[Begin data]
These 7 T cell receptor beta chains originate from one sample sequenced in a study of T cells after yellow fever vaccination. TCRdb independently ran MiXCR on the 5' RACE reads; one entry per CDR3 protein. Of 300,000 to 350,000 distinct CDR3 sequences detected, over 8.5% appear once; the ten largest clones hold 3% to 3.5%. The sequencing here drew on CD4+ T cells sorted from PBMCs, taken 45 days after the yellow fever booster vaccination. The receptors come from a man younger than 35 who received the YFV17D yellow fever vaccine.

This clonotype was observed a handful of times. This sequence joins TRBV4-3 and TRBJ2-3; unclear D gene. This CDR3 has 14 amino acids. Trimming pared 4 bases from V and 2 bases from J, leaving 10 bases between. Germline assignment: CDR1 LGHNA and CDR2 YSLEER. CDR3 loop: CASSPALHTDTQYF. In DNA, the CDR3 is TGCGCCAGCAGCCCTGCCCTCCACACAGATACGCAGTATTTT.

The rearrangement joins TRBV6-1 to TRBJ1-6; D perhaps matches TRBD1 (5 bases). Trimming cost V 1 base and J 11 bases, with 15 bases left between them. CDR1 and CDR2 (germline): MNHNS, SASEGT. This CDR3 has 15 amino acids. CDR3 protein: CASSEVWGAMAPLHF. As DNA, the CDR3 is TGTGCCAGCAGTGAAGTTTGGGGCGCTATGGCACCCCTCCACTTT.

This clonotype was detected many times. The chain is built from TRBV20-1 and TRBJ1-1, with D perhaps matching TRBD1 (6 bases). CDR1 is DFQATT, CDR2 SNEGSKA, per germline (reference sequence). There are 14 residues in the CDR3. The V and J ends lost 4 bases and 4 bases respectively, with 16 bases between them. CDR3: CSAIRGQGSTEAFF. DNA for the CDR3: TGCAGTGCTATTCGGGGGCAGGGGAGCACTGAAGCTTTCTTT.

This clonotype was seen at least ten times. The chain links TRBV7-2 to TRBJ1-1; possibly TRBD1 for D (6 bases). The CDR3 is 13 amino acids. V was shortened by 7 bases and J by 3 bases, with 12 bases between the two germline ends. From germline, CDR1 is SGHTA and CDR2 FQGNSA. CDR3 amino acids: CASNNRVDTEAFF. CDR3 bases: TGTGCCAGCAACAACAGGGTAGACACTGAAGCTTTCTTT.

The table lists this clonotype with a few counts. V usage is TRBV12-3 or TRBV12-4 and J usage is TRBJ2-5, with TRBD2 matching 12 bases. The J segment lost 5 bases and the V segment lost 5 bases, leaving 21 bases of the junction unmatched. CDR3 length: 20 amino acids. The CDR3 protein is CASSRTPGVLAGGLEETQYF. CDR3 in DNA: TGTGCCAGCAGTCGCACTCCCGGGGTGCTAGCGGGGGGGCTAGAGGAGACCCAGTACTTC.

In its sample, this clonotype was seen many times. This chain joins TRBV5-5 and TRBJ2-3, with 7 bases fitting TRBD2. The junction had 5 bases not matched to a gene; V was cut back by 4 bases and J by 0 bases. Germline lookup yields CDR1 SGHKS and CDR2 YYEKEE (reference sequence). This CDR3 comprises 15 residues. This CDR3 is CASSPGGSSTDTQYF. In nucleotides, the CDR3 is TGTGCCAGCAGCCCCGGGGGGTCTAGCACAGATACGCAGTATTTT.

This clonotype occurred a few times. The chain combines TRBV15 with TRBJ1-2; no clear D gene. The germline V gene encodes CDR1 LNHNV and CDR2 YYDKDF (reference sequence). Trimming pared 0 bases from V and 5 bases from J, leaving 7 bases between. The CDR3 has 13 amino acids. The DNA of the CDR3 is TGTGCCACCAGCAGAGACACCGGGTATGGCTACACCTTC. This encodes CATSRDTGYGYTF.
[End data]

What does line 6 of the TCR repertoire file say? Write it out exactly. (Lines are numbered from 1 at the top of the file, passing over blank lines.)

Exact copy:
The table lists this clonotype with a few counts. V usage is TRBV12-3 or TRBV12-4 and J usage is TRBJ2-5, with TRBD2 matching 12 bases. The J segment lost 5 bases and the V segment lost 5 bases, leaving 21 bases of the junction unmatched. CDR3 length: 20 amino acids. The CDR3 protein is CASSRTPGVLAGGLEETQYF. CDR3 in DNA: TGTGCCAGCAGTCGCACTCCCGGGGTGCTAGCGGGGGGGCTAGAGGAGACCCAGTACTTC.